In the sentence,

"The thin (Franciscan,) (understanding) the Dominican smile, (decided) to intervene and stop the argument." (No error),

we were asked to identify the error.

Those that are in the parenthesis were the given choices. I was told that there is no error in sentence; however, i am not convinced. This is because of the words -- "understanding", "decided" and "stop" in the sentence is not coherent in form. Please explain. I'm confused :(

  • I don't see the word "STOP" in the question.
    – mankowitz
    Commented Jul 19, 2020 at 4:40
  • 1
    @mankowitz you are blind. lol.
    – H_7
    Commented Jul 19, 2020 at 6:26
  • @hatchi - sorry, that didn't make sense. I didn't see the word stop as one of the choices in the question. That's what I meant.
    – mankowitz
    Commented Jul 19, 2020 at 8:19
  • Shouldn't it be the Dominican's (possessive) smile? It's not ungrammatical as it is, but it's quite odd—especially if nobody was smiling. If nobody was smiling, what does the general concept of the Dominican smile have to do with anything? (And is there even such a general concept?) Commented Jul 19, 2020 at 13:08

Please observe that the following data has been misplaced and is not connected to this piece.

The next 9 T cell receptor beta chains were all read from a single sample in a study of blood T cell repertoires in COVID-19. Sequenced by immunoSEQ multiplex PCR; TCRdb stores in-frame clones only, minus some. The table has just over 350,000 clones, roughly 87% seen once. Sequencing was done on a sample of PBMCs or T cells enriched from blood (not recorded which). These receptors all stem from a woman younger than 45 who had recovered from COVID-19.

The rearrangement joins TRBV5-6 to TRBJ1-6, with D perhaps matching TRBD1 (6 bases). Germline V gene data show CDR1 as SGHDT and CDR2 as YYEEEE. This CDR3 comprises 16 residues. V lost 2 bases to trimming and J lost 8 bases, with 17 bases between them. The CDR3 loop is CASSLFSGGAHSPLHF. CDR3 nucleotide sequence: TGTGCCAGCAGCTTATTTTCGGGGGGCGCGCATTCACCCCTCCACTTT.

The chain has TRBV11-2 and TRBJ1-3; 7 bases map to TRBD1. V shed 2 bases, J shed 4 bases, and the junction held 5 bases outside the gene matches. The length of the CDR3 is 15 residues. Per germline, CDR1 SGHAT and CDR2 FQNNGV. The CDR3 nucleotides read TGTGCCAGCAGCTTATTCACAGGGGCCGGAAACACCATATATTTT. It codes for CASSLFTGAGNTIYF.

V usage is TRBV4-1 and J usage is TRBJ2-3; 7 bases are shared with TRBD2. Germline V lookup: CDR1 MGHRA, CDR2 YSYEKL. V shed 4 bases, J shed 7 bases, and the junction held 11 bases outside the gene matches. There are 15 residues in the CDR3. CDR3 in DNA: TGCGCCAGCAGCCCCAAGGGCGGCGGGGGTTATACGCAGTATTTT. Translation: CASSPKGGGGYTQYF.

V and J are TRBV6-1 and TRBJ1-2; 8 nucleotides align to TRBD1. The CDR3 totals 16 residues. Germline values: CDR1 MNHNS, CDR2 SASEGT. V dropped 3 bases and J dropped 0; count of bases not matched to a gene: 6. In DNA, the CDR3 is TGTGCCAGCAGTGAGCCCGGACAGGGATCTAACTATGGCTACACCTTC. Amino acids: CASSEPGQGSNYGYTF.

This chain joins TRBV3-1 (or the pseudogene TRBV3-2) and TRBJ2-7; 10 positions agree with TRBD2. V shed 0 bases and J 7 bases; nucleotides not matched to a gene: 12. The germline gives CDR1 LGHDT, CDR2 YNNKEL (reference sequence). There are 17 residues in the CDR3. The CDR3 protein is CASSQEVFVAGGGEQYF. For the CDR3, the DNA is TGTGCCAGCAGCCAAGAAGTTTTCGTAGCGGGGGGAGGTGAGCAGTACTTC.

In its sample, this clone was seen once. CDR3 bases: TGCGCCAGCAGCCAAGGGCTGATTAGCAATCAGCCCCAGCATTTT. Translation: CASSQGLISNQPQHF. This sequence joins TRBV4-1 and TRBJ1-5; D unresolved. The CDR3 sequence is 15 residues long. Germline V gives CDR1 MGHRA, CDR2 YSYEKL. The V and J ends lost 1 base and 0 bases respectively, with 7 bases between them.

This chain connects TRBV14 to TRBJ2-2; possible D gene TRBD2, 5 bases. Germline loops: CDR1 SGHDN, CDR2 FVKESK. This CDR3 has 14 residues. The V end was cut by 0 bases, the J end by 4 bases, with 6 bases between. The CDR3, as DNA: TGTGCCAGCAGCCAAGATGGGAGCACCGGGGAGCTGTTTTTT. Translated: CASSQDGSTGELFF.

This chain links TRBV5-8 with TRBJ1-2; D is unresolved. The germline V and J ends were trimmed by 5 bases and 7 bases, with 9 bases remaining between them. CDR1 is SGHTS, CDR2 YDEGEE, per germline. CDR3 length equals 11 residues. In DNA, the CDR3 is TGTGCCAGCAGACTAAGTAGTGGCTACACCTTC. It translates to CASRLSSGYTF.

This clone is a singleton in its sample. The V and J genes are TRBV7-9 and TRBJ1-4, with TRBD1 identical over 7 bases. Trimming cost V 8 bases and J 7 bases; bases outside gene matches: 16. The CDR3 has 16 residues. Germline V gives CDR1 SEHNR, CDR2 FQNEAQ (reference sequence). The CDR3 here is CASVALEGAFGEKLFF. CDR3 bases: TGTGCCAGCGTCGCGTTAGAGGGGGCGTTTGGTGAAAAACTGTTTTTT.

• What do you mean by "not coherent"? "Franciscan" is a nominalized proper adjective, "understanding" is a participle, "decided" is the simple past-tense form, and both "intervene" and "stop" are bare infinitives governed by the the preceding "to". The finite form has a clear subject, and even the non-finite forms have clear agents. Commented Jul 19, 2020 at 17:53

1 Answer 1


The sentence looks correct as written. If you take out the dependent clause, you are left with

The thin Franciscan decided to intervene and stop the argument.

No error there. When you put the dependent phrase in, you are saying that the thin Franciscan was familiar with the particular smile and knew what to do.

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